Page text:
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Verified Non-Indigenous Amphibians and Reptiles in Florida from 1863 through 2010: Outlining the Invasion Process and Identifying Invasion Pathways and Stages

We follow a biological invasion model that consists of a series of five consecutive obligatory stages, concluding with stages 4a and 5 (i.e., widespread = invasive species). The State of Florida is infamous for having the most introduced (stages 25) amphibians and reptiles in the United States. However, there is disagreement regarding their numbers as well as identification in some cases. Unverified claims of species being introduced (stage 2), or established (stages 35) without evidence (i.e., a voucher specimen or photograph) are prevalent in the literature. It is crucial to provide data on all known non-indigenous herpetofaunal species via vouchers to help keep numbers of species consistent, accurately identify species, document when and where a particular species is found, and identify the invasion pathway and current invasion stage of each species. In this study, we use vouchers to confirm interceptions and introductions of all known non-indigenous amphibians and reptiles in Florida from 1863 through 2010, provide a list of these species along with their invasion pathways and current ecological status (i.e., invasion stage), and provide a species account for each newly confirmed species...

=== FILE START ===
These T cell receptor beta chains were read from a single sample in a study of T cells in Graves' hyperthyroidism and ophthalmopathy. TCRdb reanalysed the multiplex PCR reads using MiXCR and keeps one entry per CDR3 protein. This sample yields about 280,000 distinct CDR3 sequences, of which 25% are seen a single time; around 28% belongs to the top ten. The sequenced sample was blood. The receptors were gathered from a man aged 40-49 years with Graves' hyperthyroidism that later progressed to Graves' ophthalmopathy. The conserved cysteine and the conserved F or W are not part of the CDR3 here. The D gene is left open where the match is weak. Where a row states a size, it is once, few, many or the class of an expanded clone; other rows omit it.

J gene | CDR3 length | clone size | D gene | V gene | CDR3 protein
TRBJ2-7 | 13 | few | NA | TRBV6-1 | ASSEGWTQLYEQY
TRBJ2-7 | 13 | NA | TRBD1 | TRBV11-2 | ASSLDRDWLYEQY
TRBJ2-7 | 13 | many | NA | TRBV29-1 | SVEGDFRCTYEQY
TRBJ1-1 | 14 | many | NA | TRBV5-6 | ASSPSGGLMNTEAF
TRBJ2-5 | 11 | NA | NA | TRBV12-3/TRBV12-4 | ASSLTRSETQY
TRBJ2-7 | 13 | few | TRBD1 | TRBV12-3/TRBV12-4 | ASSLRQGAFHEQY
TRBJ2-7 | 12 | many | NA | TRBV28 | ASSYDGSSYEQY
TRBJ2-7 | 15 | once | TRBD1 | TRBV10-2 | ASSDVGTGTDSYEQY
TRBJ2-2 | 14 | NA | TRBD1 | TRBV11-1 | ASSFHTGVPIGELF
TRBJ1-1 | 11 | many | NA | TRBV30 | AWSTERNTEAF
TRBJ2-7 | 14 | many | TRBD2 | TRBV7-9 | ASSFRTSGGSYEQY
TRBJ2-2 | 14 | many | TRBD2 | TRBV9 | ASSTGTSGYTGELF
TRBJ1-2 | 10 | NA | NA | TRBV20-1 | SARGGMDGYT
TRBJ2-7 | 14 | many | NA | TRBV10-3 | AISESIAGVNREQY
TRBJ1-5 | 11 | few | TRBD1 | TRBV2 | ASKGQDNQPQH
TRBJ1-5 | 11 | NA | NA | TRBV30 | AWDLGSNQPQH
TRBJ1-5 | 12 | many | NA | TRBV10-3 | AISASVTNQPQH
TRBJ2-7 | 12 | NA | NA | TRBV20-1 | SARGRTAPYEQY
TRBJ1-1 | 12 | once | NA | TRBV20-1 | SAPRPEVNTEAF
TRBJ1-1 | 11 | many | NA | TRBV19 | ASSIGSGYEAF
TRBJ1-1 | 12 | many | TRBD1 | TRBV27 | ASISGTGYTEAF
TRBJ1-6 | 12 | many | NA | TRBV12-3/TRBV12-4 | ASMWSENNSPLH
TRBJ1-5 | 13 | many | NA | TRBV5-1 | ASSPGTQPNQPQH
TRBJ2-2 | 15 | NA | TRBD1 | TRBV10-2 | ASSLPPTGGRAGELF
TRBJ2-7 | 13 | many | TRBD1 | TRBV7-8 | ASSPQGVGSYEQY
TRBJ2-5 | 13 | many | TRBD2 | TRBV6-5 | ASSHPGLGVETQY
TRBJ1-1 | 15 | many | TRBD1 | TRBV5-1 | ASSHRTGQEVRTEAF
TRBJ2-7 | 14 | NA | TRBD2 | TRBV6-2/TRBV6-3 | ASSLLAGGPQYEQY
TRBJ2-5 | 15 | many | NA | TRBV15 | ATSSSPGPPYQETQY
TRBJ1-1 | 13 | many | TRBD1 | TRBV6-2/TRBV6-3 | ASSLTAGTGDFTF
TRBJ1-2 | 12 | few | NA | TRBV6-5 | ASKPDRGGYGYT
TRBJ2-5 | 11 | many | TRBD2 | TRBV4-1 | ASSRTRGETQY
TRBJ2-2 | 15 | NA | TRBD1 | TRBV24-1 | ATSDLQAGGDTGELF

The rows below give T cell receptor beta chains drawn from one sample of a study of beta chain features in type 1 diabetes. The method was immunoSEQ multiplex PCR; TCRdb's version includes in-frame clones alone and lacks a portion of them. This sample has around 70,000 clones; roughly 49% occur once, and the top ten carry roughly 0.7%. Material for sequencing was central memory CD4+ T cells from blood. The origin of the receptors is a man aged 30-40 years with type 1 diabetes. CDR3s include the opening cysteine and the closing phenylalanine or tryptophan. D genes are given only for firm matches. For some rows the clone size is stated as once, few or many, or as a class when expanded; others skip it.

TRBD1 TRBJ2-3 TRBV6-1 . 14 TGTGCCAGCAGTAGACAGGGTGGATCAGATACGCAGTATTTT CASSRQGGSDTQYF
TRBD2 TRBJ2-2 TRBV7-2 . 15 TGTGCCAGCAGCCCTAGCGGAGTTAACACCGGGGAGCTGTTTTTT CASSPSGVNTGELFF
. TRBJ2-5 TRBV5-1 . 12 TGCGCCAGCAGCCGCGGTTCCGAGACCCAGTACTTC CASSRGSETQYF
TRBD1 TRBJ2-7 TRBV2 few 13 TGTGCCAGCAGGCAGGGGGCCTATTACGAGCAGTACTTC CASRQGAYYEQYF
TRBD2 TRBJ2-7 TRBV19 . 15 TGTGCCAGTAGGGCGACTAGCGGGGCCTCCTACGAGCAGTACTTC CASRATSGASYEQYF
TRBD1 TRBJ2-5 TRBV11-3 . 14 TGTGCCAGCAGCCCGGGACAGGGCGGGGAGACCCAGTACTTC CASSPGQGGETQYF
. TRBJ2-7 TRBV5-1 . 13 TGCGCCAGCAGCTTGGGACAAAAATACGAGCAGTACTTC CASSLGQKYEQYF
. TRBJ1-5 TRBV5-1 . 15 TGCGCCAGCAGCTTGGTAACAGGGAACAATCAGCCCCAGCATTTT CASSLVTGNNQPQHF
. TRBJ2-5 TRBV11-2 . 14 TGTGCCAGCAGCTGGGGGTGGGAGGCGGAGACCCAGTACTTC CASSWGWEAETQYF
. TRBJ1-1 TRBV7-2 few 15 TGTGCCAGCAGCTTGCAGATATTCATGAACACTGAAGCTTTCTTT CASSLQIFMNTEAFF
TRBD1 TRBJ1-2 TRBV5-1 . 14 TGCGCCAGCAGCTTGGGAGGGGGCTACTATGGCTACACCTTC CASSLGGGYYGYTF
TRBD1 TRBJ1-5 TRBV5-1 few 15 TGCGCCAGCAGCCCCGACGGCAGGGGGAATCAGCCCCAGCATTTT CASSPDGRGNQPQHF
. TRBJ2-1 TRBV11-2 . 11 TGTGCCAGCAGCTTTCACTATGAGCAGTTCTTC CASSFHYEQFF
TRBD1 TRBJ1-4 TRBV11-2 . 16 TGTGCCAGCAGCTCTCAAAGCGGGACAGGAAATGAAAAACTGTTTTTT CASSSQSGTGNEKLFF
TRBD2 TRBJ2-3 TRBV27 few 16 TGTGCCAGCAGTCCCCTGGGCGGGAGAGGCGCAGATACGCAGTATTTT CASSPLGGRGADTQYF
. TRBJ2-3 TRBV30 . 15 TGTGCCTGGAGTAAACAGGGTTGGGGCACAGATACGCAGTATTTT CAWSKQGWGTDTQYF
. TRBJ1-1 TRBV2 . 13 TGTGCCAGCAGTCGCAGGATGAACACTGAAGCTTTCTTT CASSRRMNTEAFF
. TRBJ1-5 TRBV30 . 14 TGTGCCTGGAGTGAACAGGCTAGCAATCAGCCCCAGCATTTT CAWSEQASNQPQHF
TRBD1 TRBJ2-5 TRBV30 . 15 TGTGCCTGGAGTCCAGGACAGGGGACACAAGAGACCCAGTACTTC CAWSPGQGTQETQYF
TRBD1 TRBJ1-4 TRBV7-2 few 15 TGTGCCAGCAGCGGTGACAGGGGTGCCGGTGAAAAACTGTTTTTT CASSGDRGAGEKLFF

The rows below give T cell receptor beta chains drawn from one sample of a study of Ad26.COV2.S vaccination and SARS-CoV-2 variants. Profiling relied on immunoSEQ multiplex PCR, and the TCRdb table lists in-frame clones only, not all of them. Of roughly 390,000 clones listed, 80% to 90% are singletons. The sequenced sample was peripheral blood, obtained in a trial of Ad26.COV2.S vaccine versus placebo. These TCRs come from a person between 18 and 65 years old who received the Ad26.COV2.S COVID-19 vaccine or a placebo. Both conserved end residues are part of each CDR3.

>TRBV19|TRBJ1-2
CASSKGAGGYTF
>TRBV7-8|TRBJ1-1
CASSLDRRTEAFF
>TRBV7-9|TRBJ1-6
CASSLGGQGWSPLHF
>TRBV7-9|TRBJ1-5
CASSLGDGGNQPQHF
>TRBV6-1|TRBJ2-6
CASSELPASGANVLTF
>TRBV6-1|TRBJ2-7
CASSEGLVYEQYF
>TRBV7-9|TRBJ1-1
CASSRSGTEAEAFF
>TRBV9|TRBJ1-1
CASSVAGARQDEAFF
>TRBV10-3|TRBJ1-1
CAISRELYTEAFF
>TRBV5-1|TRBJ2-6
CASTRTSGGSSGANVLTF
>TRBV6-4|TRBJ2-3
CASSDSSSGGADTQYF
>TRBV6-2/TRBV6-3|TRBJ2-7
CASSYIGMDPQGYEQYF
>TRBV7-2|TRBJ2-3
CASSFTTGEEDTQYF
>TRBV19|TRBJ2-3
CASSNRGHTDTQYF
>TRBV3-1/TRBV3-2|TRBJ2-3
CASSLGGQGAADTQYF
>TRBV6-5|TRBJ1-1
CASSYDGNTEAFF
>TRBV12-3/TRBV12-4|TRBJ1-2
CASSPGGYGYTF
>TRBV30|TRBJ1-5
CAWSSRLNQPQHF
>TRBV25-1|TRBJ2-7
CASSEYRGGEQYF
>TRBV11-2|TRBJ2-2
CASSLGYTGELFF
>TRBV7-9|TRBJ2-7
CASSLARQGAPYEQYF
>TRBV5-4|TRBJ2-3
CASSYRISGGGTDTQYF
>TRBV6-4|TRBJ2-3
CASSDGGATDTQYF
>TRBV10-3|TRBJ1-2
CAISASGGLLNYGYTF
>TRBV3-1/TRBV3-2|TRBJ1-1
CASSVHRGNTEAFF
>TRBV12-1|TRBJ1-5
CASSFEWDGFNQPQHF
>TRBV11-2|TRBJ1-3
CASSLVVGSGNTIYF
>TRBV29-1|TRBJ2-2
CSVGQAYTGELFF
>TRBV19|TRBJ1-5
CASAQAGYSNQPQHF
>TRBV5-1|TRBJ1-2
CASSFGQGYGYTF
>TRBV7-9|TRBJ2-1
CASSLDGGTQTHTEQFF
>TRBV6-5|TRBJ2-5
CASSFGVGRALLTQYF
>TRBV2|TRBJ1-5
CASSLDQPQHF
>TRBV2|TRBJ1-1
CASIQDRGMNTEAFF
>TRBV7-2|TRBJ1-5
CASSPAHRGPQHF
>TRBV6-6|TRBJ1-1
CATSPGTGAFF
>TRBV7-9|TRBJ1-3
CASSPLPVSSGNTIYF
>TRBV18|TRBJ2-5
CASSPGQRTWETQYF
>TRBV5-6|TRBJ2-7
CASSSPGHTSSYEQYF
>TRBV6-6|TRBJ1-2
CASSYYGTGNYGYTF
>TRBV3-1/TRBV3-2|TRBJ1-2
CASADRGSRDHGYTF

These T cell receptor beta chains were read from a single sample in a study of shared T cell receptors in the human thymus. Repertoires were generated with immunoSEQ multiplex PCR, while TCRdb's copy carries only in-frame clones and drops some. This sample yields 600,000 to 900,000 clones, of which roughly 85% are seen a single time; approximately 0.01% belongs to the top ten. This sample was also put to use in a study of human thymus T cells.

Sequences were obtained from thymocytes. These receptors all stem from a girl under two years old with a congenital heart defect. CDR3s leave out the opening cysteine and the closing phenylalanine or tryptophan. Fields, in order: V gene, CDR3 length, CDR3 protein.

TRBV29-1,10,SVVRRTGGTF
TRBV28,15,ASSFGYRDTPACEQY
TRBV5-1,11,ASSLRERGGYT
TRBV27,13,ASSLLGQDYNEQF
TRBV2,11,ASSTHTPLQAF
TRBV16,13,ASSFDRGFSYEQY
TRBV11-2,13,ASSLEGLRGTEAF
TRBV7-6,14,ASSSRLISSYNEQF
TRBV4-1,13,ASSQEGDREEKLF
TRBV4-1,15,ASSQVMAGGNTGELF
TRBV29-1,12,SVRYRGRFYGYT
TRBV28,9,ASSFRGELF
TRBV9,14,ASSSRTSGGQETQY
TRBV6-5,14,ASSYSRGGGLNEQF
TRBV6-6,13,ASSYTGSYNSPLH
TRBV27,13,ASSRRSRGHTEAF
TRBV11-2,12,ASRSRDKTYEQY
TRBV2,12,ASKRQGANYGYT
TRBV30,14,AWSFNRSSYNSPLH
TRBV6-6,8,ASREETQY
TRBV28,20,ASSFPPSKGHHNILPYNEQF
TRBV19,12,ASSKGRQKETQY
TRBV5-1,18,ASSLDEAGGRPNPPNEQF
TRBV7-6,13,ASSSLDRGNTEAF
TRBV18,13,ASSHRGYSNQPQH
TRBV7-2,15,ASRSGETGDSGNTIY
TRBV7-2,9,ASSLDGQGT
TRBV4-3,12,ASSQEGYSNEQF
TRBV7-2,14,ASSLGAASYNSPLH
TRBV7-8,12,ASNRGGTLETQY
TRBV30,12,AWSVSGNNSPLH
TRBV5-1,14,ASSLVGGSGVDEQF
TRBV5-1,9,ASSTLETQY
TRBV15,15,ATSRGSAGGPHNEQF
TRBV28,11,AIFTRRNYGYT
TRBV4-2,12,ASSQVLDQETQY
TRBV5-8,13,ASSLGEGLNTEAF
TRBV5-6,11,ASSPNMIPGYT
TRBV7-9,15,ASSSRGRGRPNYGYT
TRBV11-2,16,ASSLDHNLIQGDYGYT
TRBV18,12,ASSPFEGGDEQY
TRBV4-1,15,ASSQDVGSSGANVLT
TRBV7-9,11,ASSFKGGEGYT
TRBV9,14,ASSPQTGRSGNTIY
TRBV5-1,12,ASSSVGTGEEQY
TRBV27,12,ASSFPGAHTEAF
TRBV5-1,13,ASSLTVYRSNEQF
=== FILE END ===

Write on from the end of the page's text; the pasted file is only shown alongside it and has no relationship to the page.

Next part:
Publisher - Magnolia Press

Subjects - Non-indigenous Aquatic Species (NAS)


Citation: Krysko KL, Burgess JP, Rochford MR, Gillette CR, Cueva D, Enge KM, Somma LA, Stabile JL, Smith DC, Wasilewski JA and others. 2011. Verified Non-Indigenous Amphibians and Reptiles in Florida from 1863 through 2010: Outlining the Invasion Process and Identifying Invasion Pathways and Stages. Zootaxa; 3028:1-64 http://www.flmnh.ufl.edu/herpetology/kk/pdf/2011_Krysko_et_al_Verified_herps_in_Florida.pdf